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How To Make Paneer

A favorite ingredient in many Indian recipes, Paneer is easy to make at home. See just how easy with this step-by-step paneer recipe.

Sliced paneer on a small plate

Making paneer had always been on my bucket list of recipes to try at home. Paneer is a popular ingredient in many popular Indian dishes.

What Is Paneer?

Paneer is a fresh cheese which means you can make it and eat it right away without having to age or culture it.

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Fresh sliced paneer on a cutting board

What surprised me the most was discovering just how easy it is to make paneer. In this easy paneer recipe, the only ingredients needed are whole milk, lemon juice and salt.

How to Make Paneer

Step 1

Pour milk in a large pot and heat it until it begins to simmer.

(Note: you will need to use whole milk. Lower fat milk doesn't have enough fat in the milk to separate into curds and whey.)

Milk in a pot for making paneer

Step 2

When the milk begins to bubble, pour in the lemon juice.  You should immediately notice the milk curdling.

Using a spoon, gently stir the clumps together.

Milk curdling while making paneer in a pot

Step 3

Pour into a colander lined with cheesecloth and rinse with cold water.

Paneer in colander lined with a cheesecloth

At this point, taste the cheese. If you want, add a pinch of salt and gently stir the curds with a spoon.

Step 4

Then, gather up the ends of the cheesecloth and squeeze the excess water out.

From this point, my pictures mysteriously disappeared from my camera and I have nothing to show you of the remaining steps, but trust me - the rest is easy.

Step 5

Transfer the cheese curds which are still in the cheesecloth to a large round plate. Shape it into a disc and place another plate on top of the cheese and weigh it down with a couple of cans or pack of flour.

Place the plate of cheese in the refrigerator to chill for at least 30 minutes.

Step 6

Unwrap the disc of cheese and use in any number of Indian dishes.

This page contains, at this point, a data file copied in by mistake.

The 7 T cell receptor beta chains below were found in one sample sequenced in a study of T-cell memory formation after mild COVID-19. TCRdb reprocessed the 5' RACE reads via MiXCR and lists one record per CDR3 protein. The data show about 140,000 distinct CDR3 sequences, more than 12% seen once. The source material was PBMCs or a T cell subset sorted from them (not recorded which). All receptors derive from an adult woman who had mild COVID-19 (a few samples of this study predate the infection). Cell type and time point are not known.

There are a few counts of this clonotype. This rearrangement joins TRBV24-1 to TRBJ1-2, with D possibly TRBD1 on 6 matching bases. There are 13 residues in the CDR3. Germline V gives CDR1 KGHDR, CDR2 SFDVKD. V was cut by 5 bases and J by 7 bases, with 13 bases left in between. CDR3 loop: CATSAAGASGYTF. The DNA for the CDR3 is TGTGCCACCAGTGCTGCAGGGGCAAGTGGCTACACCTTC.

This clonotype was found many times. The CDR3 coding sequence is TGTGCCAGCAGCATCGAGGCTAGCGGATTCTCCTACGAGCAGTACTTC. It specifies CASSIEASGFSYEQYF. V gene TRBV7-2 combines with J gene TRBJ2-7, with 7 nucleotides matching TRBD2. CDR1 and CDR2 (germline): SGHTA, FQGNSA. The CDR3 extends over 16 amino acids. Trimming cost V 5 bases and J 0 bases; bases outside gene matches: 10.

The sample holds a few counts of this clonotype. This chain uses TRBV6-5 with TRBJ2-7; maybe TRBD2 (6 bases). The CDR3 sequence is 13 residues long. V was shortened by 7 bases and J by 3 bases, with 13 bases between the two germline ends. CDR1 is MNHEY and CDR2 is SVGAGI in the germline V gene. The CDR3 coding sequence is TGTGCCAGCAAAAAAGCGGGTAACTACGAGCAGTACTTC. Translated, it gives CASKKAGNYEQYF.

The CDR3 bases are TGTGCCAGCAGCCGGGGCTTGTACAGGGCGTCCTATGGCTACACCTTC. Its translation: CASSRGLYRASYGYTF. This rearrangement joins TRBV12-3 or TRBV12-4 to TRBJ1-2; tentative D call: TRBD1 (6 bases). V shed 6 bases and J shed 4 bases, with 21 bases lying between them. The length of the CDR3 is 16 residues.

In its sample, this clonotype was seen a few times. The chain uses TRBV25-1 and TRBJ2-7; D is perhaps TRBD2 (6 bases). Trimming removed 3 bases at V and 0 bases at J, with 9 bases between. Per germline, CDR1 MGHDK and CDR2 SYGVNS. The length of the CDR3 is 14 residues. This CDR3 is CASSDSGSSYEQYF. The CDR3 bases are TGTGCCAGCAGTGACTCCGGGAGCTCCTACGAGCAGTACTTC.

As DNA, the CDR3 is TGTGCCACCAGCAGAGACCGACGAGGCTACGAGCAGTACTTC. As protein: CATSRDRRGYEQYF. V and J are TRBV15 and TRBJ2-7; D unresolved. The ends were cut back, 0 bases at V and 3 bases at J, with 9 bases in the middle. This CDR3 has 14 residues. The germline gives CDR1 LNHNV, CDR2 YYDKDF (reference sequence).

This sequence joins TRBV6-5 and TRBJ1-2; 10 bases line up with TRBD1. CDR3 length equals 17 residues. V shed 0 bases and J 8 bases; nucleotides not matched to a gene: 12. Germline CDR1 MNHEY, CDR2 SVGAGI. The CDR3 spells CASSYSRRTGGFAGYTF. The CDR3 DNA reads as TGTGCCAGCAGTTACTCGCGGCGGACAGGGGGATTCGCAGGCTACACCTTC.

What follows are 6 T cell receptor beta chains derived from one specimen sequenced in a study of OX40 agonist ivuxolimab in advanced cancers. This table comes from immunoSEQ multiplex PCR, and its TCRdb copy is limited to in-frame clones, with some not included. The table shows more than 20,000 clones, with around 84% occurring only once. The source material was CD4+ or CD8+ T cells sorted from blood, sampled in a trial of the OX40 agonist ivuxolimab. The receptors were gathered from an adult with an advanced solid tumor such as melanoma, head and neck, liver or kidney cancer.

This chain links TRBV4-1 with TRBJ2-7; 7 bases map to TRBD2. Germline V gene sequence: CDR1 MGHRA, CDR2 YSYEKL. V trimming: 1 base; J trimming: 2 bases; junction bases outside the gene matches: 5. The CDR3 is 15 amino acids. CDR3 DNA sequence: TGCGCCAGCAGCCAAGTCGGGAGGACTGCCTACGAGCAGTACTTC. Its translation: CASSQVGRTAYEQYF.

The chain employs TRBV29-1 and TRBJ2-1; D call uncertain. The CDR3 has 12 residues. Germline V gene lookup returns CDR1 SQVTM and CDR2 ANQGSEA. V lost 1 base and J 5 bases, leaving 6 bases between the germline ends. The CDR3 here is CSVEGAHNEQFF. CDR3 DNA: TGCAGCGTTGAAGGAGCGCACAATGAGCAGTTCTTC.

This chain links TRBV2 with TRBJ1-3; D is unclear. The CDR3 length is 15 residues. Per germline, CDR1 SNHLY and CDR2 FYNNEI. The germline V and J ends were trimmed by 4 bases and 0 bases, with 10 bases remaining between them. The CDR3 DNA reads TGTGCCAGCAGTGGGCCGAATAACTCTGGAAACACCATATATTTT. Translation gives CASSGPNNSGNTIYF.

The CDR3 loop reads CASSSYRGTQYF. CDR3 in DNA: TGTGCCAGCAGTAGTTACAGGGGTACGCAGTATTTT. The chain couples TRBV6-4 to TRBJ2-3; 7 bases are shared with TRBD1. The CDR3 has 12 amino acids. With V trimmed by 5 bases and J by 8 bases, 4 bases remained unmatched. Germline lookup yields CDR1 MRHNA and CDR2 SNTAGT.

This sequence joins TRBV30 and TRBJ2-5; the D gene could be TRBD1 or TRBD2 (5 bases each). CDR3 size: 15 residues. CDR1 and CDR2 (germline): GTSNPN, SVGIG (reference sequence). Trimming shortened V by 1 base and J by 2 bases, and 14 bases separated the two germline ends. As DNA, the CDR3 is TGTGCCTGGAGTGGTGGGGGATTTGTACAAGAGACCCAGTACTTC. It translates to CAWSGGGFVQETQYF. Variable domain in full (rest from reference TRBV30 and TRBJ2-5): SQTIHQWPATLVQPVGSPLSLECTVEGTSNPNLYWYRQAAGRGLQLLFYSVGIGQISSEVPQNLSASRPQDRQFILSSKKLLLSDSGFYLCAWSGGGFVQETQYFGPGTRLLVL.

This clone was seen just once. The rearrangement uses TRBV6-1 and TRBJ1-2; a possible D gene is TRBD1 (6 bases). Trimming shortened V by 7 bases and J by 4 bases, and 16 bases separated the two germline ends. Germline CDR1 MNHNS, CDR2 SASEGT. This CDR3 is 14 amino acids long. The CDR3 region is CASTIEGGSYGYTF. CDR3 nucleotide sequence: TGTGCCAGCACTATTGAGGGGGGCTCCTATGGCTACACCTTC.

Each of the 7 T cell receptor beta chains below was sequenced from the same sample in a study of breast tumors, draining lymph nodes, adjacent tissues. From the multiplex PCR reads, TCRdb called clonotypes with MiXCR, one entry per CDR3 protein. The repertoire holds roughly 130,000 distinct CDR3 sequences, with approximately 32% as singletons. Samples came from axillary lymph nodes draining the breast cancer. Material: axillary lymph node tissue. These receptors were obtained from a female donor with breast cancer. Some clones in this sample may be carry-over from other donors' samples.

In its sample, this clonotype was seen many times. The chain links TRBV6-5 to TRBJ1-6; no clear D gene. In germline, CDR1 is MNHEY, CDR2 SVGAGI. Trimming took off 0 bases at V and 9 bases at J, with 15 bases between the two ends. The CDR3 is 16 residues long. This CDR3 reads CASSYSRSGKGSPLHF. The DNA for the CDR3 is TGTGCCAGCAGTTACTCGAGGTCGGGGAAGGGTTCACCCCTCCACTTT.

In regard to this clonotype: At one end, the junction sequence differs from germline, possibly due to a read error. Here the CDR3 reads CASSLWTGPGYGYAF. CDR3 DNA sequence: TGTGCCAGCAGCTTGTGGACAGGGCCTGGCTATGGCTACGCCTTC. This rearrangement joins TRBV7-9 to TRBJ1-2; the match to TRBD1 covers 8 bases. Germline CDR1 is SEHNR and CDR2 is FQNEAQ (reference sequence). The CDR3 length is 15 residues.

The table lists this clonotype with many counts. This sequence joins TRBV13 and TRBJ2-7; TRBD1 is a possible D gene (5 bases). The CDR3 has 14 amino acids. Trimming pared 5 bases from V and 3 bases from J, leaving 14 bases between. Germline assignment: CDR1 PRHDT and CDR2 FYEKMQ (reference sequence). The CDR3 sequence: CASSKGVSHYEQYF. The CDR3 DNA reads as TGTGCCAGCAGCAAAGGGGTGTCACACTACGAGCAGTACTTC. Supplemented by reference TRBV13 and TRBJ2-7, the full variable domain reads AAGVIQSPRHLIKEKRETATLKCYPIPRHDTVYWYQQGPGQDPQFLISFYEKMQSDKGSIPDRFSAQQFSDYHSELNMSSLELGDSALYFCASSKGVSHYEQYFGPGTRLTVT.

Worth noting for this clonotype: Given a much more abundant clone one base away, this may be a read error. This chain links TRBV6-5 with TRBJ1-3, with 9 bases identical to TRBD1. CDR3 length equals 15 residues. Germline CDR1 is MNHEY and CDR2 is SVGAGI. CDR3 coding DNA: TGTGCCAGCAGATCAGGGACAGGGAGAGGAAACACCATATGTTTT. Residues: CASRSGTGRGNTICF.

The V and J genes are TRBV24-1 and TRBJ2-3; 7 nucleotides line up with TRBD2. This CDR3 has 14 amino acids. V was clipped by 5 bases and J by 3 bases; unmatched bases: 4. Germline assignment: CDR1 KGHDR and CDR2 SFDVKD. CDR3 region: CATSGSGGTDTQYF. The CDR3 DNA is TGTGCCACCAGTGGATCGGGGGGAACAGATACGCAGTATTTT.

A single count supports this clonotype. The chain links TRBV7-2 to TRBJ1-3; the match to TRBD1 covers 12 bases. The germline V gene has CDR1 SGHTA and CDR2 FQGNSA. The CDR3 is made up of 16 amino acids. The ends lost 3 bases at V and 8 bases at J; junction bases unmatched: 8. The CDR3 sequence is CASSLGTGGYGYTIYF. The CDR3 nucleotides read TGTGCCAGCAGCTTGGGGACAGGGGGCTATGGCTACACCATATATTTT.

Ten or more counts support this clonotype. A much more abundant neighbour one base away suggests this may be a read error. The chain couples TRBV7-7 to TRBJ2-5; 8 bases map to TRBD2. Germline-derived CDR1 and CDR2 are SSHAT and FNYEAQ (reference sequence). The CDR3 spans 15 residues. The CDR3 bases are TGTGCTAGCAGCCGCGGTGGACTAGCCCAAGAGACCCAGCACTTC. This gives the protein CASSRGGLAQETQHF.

Use the Paneer in my Saag Paneer recipe for One.

saag paneer next to a plate of rice.

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How To Make Paneer | One Dish Kitchen

How To Make Paneer

Prep Time: 10 minutes
Cook Time: 10 minutes
Resting Time: 30 minutes
Total Time: 20 minutes
Course: Cheese
Cuisine: Indian
Keywords: cheese
Servings: 4 servings
Calories: 301kcal
Author: Joanie Zisk


  • cheesecloth
  • 8 cups whole milk
  • 1/4 cup lemon juice
  • 1/4 teaspoon salt (optional)


  • Line a colander with a large double layer of cheesecloth and place it in the sink.
  • Add the milk to a large pot and bring to a gentle boil over medium heat. Stir frequently to avoid burning the bottom.
  • Pour in the lemon juice and reduce the heat to low. You should immediately see the milk curds. Using a spoon, gently guide the curds to the center of the pot, making sure they don't break up.
  • Remove the pot from the heat and carefully pour the contents into the cheesecloth lined colander. Gently rinse with cool water and squeeze out any excess water (whey).
  • Add 1/4 teaspoon kosher salt to the curds and stir very gently.
  • Grab the ends of the cheesecloth and twist the ball of cheese to squeeze out any additional water.
  • Place the ball of cheese onto a large round plate and set another plate on top. Weigh the second plate down with a few cans of beans or something similar.
  • Place the plate of cheese in the refrigerator and chill for 30 minutes.


Serving: 0.5cup cubed | Calories: 301kcal | Carbohydrates: 24g | Protein: 15g | Fat: 15g | Saturated Fat: 9g | Cholesterol: 48mg | Sodium: 355mg | Potassium: 659mg | Sugar: 25g | Vitamin A: 790IU | Vitamin C: 5.9mg | Calcium: 551mg | Iron: 0.1mg

The information shown is an estimate provided by an online nutrition calculator. It should not be considered a substitute for a professional nutritionist’s advice.

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45 thoughts on “How To Make Paneer”

  1. 4 stars
    Yeah..recipes made with Paneer is as special as chicken for vegetarians in india 🙂 like ‘Palak(or spinach) Paneer’ and “Paneer mutter(peas) masala”

  2. 5 stars
    I’m from India and paneer is part of my staple diet. It is used as a meat substitute in curries, wraps, rolls etc by vegetarians in India. I’m curious though, how is it any different from Ricotta? Can any person who has tasted both paneer and ricotta point out the difference? It is a significant question because if they’re the same then it means that many Italian recipes, making which was hitherto impossible in India, can now simply be made by substituting ricotta by paneer. In India 95% of cheese available is either processed, mozzarella or Gouda (not counting paneer because paneer is not viewed as cheese in India.)

  3. Andi @ The Weary Chef

    I would never have thought to make this myself, but you make it look easy! I love how few ingredients it uses. Great job!

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